James I. “Bud” Robertson Jr., director of Virginia Tech’s Virginia Center for Civil War Studies and a nationally known Civil War historian and author, will be in Nelson County on Thursday, July 21, for two appearances: a reception at the Nelson Center and an address on the topic “Why the Civil War Still Lives” at Nelson High School.
The events are being held to benefit the recently established Oakland Museum of History, a historic Nelson County tavern and house, built in 1838, that is located on a 10-acre estate along what is now U.S. 29.
Robertson, the great-grandson of a Confederate soldier, is an Alumni Distinguished Professor of History at Virginia Tech and is probably best known for his critically acclaimed, comprehensive biography Stonewall Jackson: The Man, The Soldier, The Legend. Robertson’s most recent book, Soldier of Southwestern Virginia: The Civil War Letters of Captain John Preston Sheffey, published in 2004, documents the professional and personal life of a cavalry captain of the Smyth Dragoons.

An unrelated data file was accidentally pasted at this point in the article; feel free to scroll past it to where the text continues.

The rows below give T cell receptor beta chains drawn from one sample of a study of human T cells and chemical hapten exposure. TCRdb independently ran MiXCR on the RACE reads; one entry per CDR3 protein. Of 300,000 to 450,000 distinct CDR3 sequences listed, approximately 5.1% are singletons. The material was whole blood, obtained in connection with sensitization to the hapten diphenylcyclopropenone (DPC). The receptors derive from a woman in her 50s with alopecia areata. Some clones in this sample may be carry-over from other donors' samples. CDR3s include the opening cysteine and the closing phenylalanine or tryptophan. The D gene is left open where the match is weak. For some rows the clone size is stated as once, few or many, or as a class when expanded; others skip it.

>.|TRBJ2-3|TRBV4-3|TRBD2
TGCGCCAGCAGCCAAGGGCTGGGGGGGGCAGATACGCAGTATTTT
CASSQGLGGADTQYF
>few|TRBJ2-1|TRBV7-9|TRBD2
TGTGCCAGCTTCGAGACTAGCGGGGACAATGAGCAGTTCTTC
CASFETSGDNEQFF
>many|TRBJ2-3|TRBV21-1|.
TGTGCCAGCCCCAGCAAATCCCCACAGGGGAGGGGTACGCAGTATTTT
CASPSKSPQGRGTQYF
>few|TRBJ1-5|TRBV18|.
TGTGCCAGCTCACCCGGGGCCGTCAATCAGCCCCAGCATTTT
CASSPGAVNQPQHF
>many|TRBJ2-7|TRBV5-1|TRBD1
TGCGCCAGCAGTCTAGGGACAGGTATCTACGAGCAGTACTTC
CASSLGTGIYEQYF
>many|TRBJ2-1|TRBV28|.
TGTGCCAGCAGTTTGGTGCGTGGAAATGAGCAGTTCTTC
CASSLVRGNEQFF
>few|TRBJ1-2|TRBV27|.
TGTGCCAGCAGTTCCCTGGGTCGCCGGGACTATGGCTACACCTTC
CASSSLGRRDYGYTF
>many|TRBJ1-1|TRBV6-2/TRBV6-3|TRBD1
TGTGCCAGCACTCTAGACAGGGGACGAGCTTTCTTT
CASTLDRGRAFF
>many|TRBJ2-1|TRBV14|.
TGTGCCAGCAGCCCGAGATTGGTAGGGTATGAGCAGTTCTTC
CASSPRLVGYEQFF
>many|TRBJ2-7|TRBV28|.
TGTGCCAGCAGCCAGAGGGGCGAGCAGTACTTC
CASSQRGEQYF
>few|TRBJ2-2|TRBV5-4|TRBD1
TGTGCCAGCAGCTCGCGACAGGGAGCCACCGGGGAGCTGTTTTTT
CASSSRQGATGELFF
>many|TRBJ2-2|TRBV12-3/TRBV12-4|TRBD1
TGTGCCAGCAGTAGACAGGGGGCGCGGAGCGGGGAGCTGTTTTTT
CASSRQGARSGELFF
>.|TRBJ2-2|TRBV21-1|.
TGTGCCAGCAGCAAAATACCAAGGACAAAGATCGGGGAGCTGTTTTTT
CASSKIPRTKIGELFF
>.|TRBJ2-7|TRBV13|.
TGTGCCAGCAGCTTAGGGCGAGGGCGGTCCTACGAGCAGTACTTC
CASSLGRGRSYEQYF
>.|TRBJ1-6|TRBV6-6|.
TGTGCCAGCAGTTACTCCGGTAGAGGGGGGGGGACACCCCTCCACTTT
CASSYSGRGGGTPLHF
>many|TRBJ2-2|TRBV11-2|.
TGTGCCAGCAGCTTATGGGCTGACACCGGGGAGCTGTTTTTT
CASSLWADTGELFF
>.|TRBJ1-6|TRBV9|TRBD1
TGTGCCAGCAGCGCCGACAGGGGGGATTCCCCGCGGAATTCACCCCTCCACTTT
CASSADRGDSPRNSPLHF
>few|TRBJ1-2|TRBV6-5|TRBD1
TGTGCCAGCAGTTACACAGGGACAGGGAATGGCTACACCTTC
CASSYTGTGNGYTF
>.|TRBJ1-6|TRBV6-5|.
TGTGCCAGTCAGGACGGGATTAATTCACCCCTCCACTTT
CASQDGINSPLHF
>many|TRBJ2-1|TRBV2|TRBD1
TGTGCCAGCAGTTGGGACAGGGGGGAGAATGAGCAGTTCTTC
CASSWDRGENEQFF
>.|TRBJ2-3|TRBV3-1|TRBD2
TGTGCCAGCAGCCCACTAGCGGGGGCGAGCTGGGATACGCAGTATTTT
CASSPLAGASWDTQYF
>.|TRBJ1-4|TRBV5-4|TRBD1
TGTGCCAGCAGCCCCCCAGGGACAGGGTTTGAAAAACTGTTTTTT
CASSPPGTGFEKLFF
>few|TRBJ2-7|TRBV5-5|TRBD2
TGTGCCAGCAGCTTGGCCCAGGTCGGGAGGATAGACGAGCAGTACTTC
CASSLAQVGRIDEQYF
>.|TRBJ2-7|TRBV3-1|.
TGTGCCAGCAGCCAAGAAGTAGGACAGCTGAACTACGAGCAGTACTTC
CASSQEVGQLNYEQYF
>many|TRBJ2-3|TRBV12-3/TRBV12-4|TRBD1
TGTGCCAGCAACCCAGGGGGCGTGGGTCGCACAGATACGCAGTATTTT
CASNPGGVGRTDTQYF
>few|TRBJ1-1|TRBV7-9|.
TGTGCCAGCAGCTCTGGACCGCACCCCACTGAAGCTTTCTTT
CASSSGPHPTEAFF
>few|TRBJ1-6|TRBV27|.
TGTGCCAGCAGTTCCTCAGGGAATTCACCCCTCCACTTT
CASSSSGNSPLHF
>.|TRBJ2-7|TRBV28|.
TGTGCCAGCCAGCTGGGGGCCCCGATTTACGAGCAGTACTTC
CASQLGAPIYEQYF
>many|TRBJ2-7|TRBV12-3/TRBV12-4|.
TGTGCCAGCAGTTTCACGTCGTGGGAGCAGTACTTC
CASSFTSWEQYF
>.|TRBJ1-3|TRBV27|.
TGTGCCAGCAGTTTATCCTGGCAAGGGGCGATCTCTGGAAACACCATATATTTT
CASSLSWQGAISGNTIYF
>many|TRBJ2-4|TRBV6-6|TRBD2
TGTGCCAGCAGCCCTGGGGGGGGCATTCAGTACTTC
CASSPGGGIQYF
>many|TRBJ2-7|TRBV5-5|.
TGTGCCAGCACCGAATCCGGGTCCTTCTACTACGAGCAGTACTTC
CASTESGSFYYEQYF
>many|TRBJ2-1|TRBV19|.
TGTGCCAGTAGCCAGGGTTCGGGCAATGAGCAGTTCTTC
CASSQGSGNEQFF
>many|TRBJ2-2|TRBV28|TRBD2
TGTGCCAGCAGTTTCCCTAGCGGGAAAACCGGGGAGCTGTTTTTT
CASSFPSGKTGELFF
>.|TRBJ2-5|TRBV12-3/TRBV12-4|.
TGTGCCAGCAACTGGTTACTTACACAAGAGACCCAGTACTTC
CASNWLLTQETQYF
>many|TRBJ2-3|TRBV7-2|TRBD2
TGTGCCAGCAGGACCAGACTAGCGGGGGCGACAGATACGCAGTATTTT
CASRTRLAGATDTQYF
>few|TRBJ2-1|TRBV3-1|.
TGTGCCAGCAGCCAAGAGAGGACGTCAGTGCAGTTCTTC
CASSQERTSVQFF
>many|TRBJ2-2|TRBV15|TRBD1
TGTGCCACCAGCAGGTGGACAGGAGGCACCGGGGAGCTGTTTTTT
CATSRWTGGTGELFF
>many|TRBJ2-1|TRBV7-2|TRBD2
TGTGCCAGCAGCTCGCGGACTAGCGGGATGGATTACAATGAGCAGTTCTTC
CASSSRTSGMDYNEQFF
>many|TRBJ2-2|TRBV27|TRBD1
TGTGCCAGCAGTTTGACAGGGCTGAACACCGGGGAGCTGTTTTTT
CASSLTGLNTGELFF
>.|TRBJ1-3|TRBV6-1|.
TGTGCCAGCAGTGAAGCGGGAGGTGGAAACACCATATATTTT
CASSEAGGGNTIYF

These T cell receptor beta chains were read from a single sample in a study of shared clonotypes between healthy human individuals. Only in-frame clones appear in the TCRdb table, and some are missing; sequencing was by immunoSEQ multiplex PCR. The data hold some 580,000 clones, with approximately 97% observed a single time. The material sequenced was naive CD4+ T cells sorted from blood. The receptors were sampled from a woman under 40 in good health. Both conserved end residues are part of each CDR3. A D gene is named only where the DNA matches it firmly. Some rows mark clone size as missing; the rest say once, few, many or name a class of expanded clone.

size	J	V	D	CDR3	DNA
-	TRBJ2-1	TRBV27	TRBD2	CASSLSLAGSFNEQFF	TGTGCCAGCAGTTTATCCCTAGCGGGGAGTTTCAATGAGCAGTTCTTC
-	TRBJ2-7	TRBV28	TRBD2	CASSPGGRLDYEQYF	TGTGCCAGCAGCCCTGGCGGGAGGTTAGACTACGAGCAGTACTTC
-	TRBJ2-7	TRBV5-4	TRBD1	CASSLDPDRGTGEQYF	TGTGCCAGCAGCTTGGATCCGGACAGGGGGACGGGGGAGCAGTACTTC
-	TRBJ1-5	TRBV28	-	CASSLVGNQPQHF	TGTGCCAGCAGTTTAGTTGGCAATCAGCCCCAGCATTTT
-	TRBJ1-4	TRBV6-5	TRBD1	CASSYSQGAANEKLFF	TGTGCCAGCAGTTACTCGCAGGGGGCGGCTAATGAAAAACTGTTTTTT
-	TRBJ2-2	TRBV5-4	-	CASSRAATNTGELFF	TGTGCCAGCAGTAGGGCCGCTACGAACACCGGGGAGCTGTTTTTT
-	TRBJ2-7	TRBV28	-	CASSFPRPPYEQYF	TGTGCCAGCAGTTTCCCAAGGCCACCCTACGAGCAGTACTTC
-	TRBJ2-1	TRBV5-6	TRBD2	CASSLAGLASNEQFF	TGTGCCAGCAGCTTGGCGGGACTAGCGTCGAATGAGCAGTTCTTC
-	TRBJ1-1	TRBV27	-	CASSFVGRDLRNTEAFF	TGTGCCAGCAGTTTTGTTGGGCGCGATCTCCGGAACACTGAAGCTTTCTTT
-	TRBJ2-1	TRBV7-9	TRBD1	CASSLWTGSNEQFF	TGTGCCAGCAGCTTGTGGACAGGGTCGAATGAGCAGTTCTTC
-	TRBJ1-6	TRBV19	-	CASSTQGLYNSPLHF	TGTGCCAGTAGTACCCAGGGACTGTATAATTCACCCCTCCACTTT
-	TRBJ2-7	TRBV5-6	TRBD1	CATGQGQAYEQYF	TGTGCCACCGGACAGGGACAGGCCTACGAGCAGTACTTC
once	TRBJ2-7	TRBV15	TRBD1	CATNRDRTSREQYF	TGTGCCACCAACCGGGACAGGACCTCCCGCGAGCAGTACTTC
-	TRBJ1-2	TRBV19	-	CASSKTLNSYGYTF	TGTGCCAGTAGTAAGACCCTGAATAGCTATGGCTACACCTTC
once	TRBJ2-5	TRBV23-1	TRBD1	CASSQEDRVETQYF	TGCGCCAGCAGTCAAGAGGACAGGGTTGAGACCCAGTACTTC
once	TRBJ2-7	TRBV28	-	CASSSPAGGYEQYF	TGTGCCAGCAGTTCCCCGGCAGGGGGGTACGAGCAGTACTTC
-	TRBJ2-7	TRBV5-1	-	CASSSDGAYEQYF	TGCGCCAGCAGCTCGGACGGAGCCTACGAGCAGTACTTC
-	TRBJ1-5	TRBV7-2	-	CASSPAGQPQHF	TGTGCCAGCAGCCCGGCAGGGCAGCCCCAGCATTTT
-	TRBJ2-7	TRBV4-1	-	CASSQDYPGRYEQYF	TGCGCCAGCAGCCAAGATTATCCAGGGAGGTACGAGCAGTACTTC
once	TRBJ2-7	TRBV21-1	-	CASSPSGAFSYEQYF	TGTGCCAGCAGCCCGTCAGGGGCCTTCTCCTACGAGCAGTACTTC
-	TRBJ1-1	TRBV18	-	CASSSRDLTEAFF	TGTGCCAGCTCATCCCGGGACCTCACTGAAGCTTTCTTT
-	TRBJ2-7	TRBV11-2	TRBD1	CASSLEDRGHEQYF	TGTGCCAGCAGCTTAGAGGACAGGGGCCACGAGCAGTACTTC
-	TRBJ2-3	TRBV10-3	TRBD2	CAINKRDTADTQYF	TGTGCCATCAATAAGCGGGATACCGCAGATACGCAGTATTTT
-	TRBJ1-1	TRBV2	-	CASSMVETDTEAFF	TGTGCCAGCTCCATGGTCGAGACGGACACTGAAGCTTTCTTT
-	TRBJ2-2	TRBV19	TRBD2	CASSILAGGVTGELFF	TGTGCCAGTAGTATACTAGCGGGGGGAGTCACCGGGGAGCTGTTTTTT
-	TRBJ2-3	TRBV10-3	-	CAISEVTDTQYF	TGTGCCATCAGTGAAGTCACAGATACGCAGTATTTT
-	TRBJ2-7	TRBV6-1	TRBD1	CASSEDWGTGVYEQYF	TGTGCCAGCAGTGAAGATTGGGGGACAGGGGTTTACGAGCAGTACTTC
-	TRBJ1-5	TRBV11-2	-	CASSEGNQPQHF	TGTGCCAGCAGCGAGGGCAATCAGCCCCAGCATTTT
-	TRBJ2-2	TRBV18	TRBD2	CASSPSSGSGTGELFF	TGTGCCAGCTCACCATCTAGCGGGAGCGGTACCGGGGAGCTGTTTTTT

Robertson also served as chief historical consultant to the movie Gods and Generals, the first film to feature General “Stonewall” Jackson as the main character.
The Nelson County Historical Society and Oakland Museum of History are sponsoring Robertson’s appearance. He will be on hand for a reception and informal discussion session ($25 per person, including admission to the lecture) at the Nelson Center, located on Thomas Nelson Highway in Lovingston, Va., from 6 to 7:30 p.m. on Thursday, July 21, followed by his 8 p.m. presentation at Nelson County High School ($10 admission for the lecture only).
Reservations for either or both of Robertson’s appearances may be sent to Nelson County Museum of History, P.O. Box 39, Lovingston, VA 22949.